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    Feeling Lonely? Turn up the Volume!

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    Summary: Lonely and socially isolated people prefer higher volume sounds, such as loud music or background noise, compared to those who feel socially accepted, a new study reports.

    Source: James Cook University.

    According to new research from James Cook University, sound could be used to combat feelings of loneliness.

    The study involved 12 experiments with a total of 2219 people from Australia, Singapore, the UK, and the USA. It suggests that perceptions of auditory loudness and interpersonal closeness are both ways related.

    The researchers found people who are socially isolated show a fondness for higher volume sounds, such as music or background noise, compared to those who feel socially accepted, and higher volumes can help counter feelings of exclusion.

    Loud noises are not only desired following social exclusion, they are also effective at diminishing the negative psychological effects of social exclusion, such as social pain, feelings of anger, loneliness, and worsened mood. The loneliness antidote isn’t only about loud volumes and many people may recognise times in their lives when they are unaware they’re using sound as social comfort.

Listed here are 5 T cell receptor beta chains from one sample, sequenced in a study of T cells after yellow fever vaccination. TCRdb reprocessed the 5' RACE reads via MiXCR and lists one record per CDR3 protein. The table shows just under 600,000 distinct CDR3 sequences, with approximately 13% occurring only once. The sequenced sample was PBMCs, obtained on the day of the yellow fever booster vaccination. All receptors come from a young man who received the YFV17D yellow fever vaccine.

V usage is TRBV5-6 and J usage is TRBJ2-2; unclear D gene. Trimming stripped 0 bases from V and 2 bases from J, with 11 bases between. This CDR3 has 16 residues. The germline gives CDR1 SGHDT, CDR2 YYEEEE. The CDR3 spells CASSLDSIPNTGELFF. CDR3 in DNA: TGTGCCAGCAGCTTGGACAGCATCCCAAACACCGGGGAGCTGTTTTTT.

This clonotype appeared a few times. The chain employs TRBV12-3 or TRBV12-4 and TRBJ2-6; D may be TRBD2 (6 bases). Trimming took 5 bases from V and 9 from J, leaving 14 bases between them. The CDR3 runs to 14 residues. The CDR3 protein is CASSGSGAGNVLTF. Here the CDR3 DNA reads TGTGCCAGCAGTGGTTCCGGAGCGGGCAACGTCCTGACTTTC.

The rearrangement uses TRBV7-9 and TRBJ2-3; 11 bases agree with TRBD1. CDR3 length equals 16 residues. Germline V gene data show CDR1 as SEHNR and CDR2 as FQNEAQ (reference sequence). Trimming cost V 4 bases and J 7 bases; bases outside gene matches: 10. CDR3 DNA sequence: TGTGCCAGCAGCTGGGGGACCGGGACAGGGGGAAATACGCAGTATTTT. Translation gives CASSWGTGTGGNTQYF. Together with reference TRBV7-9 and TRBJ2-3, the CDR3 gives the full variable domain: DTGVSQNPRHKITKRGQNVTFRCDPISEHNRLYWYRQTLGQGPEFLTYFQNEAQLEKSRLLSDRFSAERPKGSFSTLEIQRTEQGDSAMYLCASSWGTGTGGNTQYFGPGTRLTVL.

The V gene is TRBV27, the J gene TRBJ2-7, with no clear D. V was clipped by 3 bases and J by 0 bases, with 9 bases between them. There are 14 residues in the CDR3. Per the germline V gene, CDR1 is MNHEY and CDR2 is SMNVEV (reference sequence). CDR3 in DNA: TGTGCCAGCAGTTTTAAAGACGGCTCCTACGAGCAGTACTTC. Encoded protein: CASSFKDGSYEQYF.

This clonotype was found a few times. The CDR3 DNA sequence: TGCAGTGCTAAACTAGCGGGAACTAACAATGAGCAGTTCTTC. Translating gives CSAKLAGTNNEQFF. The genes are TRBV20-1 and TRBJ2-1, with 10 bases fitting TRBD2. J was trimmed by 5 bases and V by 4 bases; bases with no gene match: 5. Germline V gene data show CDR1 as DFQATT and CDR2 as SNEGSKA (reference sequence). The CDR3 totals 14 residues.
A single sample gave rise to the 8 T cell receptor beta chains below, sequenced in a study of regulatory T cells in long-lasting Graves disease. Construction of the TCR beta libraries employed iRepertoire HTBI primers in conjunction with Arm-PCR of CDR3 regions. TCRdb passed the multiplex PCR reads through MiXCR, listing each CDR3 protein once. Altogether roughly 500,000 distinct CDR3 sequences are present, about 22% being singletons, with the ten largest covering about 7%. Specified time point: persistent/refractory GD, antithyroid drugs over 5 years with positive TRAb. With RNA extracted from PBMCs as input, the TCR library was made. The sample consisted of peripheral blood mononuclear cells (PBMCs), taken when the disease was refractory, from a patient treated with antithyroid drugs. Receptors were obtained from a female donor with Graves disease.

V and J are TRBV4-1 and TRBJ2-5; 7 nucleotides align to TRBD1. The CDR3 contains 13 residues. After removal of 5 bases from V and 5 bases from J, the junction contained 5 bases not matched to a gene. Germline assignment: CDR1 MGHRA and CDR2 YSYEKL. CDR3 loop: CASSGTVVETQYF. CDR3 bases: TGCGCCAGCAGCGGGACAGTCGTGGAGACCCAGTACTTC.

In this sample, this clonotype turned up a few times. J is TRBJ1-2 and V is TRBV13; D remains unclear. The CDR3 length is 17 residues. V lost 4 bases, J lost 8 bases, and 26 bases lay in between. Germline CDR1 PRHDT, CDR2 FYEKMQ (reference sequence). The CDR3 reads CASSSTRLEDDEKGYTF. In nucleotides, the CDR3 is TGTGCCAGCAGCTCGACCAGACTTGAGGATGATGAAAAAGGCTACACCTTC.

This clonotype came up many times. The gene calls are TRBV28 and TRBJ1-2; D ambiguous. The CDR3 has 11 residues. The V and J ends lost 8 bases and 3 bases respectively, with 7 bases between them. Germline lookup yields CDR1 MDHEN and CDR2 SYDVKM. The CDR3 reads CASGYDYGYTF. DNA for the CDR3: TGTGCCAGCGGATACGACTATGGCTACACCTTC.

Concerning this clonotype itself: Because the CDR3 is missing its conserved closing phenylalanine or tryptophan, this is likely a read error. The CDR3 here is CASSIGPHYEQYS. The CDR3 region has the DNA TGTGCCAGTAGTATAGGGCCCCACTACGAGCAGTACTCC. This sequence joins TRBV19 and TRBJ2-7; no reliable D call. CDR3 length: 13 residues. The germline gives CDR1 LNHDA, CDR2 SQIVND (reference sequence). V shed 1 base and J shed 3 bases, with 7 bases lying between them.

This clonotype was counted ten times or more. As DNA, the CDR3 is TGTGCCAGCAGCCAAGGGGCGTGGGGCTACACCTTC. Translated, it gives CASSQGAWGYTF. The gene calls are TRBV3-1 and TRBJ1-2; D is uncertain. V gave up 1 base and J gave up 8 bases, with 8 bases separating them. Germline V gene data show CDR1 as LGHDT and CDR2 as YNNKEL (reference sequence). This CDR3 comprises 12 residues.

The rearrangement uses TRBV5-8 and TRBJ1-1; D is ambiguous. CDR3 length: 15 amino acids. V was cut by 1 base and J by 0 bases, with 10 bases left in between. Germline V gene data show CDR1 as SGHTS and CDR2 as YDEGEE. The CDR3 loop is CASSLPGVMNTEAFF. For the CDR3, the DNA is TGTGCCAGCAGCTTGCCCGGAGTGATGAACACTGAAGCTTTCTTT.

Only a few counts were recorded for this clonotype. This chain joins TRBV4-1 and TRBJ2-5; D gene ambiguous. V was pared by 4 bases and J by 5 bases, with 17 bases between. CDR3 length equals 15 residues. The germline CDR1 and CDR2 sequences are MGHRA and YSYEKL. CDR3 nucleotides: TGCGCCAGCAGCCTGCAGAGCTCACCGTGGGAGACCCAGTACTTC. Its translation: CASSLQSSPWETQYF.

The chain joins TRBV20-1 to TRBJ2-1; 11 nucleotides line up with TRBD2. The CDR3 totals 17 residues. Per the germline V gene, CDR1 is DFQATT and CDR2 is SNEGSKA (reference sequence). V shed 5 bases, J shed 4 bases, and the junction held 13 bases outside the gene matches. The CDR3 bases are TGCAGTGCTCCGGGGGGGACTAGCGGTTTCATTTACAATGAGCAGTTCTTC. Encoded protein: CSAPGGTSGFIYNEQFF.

The study explains why people often seem to fancy background noise even when they do not intend to pay attention to it. Such as leaving the television on while doing chores, or listening to music while studying, even if it may interfere with the task at hand.

    There is potential for this research to be used in surroundings such as hospitals and retirement homes. It can also be used for people who are working lonesome jobs, living alone, increasing the volume up may reduce negative emotions, may be because of the sense of companionship it provides.



    Published: James Cook University.

    Contact: Adam Wang, James Cook University.

    Details: Image source Unsplash

     

    Hi, I’m Aarti, My Psychoanalytical approach towards my clients is to empower them to better their lives through improving their relationship with themselves. I believe shame and guilt is a common barrier to change. I aim to guide my clients through re authoring their narratives where shame, guilt, and other problems have less power and take up less space.

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